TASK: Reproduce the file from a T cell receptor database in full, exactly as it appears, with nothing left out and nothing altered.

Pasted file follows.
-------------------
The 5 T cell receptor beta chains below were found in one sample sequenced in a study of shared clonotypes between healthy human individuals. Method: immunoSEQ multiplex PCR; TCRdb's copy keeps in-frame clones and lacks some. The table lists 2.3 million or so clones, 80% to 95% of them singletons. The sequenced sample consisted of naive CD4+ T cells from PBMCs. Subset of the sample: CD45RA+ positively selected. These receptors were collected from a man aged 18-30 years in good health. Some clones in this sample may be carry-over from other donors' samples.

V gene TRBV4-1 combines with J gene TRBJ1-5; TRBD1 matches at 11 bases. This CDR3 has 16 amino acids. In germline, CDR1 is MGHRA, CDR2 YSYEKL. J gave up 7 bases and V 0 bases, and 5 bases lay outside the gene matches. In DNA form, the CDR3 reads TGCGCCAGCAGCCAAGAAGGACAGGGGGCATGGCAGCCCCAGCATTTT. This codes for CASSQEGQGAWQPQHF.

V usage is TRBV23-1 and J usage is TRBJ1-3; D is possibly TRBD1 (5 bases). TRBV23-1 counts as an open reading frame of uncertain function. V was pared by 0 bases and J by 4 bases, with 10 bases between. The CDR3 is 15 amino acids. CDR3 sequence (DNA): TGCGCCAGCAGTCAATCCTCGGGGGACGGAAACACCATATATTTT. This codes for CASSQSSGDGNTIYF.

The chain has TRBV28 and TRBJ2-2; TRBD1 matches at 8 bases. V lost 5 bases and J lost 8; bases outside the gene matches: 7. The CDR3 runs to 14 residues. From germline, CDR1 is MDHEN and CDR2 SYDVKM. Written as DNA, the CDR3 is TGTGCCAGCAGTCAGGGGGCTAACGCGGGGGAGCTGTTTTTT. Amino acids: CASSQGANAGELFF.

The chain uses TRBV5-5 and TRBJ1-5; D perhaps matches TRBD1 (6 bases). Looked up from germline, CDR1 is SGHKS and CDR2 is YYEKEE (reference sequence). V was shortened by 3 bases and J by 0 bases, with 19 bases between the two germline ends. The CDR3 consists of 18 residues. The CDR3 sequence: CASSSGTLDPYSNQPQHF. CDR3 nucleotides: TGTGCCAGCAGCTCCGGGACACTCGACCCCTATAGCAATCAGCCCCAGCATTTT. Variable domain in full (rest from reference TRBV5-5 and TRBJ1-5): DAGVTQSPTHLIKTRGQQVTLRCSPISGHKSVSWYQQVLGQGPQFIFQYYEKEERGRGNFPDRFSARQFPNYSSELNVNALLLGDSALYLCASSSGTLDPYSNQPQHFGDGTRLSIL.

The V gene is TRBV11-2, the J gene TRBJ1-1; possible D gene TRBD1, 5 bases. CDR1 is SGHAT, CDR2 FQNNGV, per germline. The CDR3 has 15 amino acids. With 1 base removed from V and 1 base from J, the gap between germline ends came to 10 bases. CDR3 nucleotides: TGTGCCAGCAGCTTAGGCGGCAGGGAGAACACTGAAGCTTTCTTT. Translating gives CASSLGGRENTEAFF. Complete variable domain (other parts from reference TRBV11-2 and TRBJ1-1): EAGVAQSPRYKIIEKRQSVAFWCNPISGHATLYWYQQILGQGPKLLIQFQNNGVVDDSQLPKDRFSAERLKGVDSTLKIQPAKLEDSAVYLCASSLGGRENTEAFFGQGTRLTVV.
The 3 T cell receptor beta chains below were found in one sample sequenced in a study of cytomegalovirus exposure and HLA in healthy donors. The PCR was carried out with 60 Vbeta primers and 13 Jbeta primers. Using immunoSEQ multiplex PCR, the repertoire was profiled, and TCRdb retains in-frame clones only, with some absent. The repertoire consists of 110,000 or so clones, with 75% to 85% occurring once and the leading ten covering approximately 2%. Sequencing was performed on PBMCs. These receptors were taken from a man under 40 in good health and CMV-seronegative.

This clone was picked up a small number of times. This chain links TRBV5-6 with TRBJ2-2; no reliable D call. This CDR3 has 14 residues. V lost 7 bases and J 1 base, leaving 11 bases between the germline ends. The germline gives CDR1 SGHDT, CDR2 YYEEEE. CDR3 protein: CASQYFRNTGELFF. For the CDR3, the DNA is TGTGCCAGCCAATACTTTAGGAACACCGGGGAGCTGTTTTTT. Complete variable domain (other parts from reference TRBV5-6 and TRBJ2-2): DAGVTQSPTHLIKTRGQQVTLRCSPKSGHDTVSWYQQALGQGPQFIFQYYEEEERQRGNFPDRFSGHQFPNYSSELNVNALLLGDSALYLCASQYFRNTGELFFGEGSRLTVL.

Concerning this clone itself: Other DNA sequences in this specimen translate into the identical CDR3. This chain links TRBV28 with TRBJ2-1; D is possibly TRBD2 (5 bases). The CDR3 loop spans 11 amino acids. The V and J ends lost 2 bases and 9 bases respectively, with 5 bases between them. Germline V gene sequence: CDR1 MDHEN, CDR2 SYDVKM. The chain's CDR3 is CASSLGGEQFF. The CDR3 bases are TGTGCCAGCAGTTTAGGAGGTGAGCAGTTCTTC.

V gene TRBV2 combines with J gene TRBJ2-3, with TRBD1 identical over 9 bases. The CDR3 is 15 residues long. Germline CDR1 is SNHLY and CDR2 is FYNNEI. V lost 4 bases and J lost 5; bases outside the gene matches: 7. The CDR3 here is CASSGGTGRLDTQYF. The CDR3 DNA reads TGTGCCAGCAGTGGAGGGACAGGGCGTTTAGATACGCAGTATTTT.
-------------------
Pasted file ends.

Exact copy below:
The 5 T cell receptor beta chains below were found in one sample sequenced in a study of shared clonotypes between healthy human individuals. Method: immunoSEQ multiplex PCR; TCRdb's copy keeps in-frame clones and lacks some. The table lists 2.3 million or so clones, 80% to 95% of them singletons. The sequenced sample consisted of naive CD4+ T cells from PBMCs. Subset of the sample: CD45RA+ positively selected. These receptors were collected from a man aged 18-30 years in good health. Some clones in this sample may be carry-over from other donors' samples.

V gene TRBV4-1 combines with J gene TRBJ1-5; TRBD1 matches at 11 bases. This CDR3 has 16 amino acids. In germline, CDR1 is MGHRA, CDR2 YSYEKL. J gave up 7 bases and V 0 bases, and 5 bases lay outside the gene matches. In DNA form, the CDR3 reads TGCGCCAGCAGCCAAGAAGGACAGGGGGCATGGCAGCCCCAGCATTTT. This codes for CASSQEGQGAWQPQHF.

V usage is TRBV23-1 and J usage is TRBJ1-3; D is possibly TRBD1 (5 bases). TRBV23-1 counts as an open reading frame of uncertain function. V was pared by 0 bases and J by 4 bases, with 10 bases between. The CDR3 is 15 amino acids. CDR3 sequence (DNA): TGCGCCAGCAGTCAATCCTCGGGGGACGGAAACACCATATATTTT. This codes for CASSQSSGDGNTIYF.

The chain has TRBV28 and TRBJ2-2; TRBD1 matches at 8 bases. V lost 5 bases and J lost 8; bases outside the gene matches: 7. The CDR3 runs to 14 residues. From germline, CDR1 is MDHEN and CDR2 SYDVKM. Written as DNA, the CDR3 is TGTGCCAGCAGTCAGGGGGCTAACGCGGGGGAGCTGTTTTTT. Amino acids: CASSQGANAGELFF.

The chain uses TRBV5-5 and TRBJ1-5; D perhaps matches TRBD1 (6 bases). Looked up from germline, CDR1 is SGHKS and CDR2 is YYEKEE (reference sequence). V was shortened by 3 bases and J by 0 bases, with 19 bases between the two germline ends. The CDR3 consists of 18 residues. The CDR3 sequence: CASSSGTLDPYSNQPQHF. CDR3 nucleotides: TGTGCCAGCAGCTCCGGGACACTCGACCCCTATAGCAATCAGCCCCAGCATTTT. Variable domain in full (rest from reference TRBV5-5 and TRBJ1-5): DAGVTQSPTHLIKTRGQQVTLRCSPISGHKSVSWYQQVLGQGPQFIFQYYEKEERGRGNFPDRFSARQFPNYSSELNVNALLLGDSALYLCASSSGTLDPYSNQPQHFGDGTRLSIL.

The V gene is TRBV11-2, the J gene TRBJ1-1; possible D gene TRBD1, 5 bases. CDR1 is SGHAT, CDR2 FQNNGV, per germline. The CDR3 has 15 amino acids. With 1 base removed from V and 1 base from J, the gap between germline ends came to 10 bases. CDR3 nucleotides: TGTGCCAGCAGCTTAGGCGGCAGGGAGAACACTGAAGCTTTCTTT. Translating gives CASSLGGRENTEAFF. Complete variable domain (other parts from reference TRBV11-2 and TRBJ1-1): EAGVAQSPRYKIIEKRQSVAFWCNPISGHATLYWYQQILGQGPKLLIQFQNNGVVDDSQLPKDRFSAERLKGVDSTLKIQPAKLEDSAVYLCASSLGGRENTEAFFGQGTRLTVV.
The 3 T cell receptor beta chains below were found in one sample sequenced in a study of cytomegalovirus exposure and HLA in healthy donors. The PCR was carried out with 60 Vbeta primers and 13 Jbeta primers. Using immunoSEQ multiplex PCR, the repertoire was profiled, and TCRdb retains in-frame clones only, with some absent. The repertoire consists of 110,000 or so clones, with 75% to 85% occurring once and the leading ten covering approximately 2%. Sequencing was performed on PBMCs. These receptors were taken from a man under 40 in good health and CMV-seronegative.

This clone was picked up a small number of times. This chain links TRBV5-6 with TRBJ2-2; no reliable D call. This CDR3 has 14 residues. V lost 7 bases and J 1 base, leaving 11 bases between the germline ends. The germline gives CDR1 SGHDT, CDR2 YYEEEE. CDR3 protein: CASQYFRNTGELFF. For the CDR3, the DNA is TGTGCCAGCCAATACTTTAGGAACACCGGGGAGCTGTTTTTT. Complete variable domain (other parts from reference TRBV5-6 and TRBJ2-2): DAGVTQSPTHLIKTRGQQVTLRCSPKSGHDTVSWYQQALGQGPQFIFQYYEEEERQRGNFPDRFSGHQFPNYSSELNVNALLLGDSALYLCASQYFRNTGELFFGEGSRLTVL.

Concerning this clone itself: Other DNA sequences in this specimen translate into the identical CDR3. This chain links TRBV28 with TRBJ2-1; D is possibly TRBD2 (5 bases). The CDR3 loop spans 11 amino acids. The V and J ends lost 2 bases and 9 bases respectively, with 5 bases between them. Germline V gene sequence: CDR1 MDHEN, CDR2 SYDVKM. The chain's CDR3 is CASSLGGEQFF. The CDR3 bases are TGTGCCAGCAGTTTAGGAGGTGAGCAGTTCTTC.

V gene TRBV2 combines with J gene TRBJ2-3, with TRBD1 identical over 9 bases. The CDR3 is 15 residues long. Germline CDR1 is SNHLY and CDR2 is FYNNEI. V lost 4 bases and J lost 5; bases outside the gene matches: 7. The CDR3 here is CASSGGTGRLDTQYF. The CDR3 DNA reads TGTGCCAGCAGTGGAGGGACAGGGCGTTTAGATACGCAGTATTTT.